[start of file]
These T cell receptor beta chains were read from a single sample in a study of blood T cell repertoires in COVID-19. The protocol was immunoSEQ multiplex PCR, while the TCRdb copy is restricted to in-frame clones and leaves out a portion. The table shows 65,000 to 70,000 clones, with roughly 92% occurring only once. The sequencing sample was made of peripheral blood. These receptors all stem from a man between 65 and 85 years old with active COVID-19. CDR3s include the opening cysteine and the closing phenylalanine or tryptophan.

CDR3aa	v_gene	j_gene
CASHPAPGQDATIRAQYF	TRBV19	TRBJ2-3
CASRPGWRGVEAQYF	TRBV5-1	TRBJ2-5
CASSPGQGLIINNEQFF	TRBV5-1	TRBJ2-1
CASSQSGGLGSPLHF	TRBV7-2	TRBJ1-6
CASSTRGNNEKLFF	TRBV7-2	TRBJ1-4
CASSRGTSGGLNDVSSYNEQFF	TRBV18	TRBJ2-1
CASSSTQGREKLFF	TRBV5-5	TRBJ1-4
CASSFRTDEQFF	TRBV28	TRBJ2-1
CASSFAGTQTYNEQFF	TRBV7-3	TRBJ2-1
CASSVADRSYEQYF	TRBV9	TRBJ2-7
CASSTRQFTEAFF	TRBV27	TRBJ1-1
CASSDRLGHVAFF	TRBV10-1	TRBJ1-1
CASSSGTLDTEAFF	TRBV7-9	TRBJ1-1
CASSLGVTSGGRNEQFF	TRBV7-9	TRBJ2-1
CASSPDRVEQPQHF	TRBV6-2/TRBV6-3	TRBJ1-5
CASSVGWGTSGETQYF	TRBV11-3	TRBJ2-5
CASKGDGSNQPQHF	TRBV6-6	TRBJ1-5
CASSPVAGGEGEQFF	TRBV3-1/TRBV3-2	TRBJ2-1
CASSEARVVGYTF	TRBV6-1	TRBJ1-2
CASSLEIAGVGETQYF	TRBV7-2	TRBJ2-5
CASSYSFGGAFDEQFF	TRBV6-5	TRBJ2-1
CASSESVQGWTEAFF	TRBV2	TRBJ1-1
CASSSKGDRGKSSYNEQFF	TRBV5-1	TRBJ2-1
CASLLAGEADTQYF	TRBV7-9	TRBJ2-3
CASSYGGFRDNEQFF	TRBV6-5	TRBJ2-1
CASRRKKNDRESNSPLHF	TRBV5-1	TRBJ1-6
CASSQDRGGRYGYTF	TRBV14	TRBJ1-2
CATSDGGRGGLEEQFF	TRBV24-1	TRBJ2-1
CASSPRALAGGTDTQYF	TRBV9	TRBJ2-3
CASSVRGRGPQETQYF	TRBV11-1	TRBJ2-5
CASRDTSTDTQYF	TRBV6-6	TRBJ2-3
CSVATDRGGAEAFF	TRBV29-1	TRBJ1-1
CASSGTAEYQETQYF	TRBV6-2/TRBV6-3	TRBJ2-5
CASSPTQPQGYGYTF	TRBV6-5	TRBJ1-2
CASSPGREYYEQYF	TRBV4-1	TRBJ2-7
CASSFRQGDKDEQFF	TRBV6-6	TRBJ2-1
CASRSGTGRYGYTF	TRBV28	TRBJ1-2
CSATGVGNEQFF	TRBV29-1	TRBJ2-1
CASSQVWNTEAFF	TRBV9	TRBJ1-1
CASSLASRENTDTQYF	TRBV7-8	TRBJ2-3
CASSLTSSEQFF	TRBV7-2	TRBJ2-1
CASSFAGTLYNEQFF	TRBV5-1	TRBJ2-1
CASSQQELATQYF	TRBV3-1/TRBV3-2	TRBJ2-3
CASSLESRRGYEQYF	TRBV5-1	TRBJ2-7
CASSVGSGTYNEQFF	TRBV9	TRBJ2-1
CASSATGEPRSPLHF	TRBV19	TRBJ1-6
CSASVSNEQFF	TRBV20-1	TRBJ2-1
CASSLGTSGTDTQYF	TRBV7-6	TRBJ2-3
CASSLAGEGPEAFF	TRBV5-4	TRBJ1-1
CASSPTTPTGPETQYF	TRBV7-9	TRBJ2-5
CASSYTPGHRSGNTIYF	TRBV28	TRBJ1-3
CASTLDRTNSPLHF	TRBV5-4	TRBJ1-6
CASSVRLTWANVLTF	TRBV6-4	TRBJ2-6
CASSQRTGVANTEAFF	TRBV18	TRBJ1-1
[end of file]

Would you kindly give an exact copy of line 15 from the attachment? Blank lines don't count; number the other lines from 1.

CASSSGTLDTEAFF	TRBV7-9	TRBJ1-1